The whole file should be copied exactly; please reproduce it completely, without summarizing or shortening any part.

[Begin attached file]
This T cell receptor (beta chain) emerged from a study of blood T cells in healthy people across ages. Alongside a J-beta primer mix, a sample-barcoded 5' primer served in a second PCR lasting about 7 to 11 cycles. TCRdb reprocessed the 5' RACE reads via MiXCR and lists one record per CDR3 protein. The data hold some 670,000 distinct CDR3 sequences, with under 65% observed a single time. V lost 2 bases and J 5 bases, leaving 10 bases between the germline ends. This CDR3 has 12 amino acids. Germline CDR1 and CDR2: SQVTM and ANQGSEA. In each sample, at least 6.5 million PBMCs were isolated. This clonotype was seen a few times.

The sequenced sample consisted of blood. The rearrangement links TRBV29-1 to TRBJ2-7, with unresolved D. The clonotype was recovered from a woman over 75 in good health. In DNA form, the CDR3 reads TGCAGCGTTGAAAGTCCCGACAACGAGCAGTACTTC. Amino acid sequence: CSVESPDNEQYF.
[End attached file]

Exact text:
This T cell receptor (beta chain) emerged from a study of blood T cells in healthy people across ages. Alongside a J-beta primer mix, a sample-barcoded 5' primer served in a second PCR lasting about 7 to 11 cycles. TCRdb reprocessed the 5' RACE reads via MiXCR and lists one record per CDR3 protein. The data hold some 670,000 distinct CDR3 sequences, with under 65% observed a single time. V lost 2 bases and J 5 bases, leaving 10 bases between the germline ends. This CDR3 has 12 amino acids. Germline CDR1 and CDR2: SQVTM and ANQGSEA. In each sample, at least 6.5 million PBMCs were isolated. This clonotype was seen a few times.

The sequenced sample consisted of blood. The rearrangement links TRBV29-1 to TRBJ2-7, with unresolved D. The clonotype was recovered from a woman over 75 in good health. In DNA form, the CDR3 reads TGCAGCGTTGAAAGTCCCGACAACGAGCAGTACTTC. Amino acid sequence: CSVESPDNEQYF.